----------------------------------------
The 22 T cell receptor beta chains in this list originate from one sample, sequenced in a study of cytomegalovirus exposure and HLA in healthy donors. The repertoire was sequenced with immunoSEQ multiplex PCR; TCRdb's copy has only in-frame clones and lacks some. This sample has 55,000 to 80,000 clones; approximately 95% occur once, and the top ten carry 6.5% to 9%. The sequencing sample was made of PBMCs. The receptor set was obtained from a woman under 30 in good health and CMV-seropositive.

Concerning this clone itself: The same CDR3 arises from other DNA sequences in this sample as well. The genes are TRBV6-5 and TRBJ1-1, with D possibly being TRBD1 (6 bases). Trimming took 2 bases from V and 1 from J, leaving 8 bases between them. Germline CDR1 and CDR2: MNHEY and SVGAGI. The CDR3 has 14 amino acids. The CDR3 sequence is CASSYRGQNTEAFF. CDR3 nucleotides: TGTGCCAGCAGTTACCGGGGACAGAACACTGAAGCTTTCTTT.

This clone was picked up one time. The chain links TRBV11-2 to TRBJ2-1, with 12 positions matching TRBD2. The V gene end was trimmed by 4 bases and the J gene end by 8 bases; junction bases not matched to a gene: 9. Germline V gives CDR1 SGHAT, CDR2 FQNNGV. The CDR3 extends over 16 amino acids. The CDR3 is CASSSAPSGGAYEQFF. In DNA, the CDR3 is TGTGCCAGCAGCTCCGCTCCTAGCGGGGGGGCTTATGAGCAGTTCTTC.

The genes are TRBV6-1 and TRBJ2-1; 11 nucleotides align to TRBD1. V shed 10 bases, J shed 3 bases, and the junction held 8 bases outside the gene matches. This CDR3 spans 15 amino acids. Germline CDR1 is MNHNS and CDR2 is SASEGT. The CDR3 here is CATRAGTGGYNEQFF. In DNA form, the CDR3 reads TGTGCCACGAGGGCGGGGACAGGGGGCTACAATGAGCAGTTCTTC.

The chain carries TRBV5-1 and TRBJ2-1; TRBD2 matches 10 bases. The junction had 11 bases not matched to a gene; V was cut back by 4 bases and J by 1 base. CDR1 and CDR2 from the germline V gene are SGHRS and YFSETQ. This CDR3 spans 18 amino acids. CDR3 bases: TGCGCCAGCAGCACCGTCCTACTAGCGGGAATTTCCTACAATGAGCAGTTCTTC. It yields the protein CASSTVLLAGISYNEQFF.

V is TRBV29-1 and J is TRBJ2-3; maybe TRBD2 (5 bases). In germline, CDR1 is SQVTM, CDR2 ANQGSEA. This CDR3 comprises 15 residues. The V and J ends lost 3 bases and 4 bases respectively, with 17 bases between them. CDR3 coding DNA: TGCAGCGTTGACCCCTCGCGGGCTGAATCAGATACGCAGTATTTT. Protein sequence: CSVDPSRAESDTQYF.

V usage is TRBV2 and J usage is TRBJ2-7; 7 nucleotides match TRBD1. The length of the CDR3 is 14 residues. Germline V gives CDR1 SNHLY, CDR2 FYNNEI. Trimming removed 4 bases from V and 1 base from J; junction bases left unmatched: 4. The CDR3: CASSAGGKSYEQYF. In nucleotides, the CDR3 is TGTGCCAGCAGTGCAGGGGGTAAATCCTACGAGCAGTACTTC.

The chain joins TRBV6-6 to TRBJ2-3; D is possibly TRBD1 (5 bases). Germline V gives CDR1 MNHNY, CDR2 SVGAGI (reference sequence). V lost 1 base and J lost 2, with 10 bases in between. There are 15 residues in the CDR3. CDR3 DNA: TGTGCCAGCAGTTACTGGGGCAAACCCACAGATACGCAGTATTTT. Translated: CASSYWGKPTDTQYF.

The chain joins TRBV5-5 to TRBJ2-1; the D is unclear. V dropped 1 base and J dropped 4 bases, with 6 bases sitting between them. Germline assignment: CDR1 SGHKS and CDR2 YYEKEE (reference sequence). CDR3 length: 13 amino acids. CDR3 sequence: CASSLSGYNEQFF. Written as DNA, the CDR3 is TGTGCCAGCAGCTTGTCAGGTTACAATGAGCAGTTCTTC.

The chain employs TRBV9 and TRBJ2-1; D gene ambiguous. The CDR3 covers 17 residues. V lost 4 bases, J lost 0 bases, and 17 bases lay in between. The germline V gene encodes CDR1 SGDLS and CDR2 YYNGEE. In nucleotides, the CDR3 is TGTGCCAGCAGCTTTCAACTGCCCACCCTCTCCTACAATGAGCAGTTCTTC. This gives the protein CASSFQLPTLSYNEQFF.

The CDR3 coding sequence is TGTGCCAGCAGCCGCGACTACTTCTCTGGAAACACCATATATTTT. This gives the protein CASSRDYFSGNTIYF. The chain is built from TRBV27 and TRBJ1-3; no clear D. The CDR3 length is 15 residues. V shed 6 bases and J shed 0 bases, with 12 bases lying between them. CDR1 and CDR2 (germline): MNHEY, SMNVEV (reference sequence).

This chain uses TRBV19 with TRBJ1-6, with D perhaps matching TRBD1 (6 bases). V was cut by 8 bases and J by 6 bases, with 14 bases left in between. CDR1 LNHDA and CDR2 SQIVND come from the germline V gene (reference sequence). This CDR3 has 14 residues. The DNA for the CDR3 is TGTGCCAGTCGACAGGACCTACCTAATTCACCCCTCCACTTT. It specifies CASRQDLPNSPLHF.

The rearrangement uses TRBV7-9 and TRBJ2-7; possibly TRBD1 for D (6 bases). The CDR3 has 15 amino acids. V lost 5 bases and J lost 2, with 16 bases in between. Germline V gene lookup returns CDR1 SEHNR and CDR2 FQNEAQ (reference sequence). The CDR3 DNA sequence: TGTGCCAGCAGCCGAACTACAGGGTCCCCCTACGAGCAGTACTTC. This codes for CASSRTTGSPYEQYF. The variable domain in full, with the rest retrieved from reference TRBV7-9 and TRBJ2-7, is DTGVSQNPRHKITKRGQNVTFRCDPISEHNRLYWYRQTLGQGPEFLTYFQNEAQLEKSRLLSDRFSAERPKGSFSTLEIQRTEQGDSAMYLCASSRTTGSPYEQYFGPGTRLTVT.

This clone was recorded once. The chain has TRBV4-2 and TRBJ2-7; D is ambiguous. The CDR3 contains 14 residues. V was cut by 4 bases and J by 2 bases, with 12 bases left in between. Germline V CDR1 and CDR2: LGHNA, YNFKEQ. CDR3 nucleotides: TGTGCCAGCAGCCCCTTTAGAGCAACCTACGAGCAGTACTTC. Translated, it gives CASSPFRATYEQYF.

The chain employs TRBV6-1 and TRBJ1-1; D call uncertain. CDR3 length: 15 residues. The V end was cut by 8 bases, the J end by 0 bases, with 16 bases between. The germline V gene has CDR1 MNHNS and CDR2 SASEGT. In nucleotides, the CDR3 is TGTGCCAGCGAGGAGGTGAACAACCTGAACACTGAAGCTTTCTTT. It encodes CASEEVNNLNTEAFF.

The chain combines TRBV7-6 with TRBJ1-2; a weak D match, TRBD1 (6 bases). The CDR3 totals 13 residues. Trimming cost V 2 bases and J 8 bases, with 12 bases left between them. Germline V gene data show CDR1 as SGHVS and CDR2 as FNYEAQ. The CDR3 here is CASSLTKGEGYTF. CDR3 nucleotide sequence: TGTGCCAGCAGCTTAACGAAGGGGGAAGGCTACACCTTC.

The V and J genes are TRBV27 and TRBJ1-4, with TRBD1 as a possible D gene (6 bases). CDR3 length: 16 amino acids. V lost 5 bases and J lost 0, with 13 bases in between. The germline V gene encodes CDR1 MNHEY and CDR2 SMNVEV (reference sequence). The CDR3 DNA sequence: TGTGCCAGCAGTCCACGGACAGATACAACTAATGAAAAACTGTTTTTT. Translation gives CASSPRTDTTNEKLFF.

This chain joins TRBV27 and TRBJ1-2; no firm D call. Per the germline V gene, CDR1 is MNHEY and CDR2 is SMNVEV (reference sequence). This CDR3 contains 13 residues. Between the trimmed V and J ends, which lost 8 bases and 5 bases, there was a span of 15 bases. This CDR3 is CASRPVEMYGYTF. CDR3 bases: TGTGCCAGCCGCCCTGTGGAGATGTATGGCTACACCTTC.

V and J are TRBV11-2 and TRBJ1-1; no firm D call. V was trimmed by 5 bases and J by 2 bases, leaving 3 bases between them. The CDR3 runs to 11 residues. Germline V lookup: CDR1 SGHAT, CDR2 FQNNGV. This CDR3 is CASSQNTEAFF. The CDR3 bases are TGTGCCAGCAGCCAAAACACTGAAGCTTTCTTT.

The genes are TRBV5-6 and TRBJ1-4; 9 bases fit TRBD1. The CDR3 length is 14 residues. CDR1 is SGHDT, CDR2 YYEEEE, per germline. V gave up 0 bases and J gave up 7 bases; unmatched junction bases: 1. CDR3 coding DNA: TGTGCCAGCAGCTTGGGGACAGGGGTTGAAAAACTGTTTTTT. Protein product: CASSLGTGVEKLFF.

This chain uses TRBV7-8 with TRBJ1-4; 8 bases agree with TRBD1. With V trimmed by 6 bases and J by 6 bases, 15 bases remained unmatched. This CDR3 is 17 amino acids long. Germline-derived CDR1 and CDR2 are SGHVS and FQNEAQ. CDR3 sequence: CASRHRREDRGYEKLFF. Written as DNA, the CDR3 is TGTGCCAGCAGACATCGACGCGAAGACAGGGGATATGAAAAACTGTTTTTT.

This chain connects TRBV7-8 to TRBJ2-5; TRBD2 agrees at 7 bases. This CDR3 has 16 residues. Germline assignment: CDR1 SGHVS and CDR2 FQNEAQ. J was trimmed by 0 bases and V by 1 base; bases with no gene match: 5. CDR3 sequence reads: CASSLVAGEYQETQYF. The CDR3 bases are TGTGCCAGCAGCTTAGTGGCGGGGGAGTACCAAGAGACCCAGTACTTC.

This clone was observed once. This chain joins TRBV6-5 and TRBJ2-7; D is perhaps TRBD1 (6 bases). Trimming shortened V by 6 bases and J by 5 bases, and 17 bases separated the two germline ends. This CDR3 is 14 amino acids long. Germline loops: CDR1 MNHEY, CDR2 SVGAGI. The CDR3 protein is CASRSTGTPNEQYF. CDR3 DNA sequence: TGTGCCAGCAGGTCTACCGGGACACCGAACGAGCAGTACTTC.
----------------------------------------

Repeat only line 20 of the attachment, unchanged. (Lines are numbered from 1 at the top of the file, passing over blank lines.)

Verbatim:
The genes are TRBV5-6 and TRBJ1-4; 9 bases fit TRBD1. The CDR3 length is 14 residues. CDR1 is SGHDT, CDR2 YYEEEE, per germline. V gave up 0 bases and J gave up 7 bases; unmatched junction bases: 1. CDR3 coding DNA: TGTGCCAGCAGCTTGGGGACAGGGGTTGAAAAACTGTTTTTT. Protein product: CASSLGTGVEKLFF.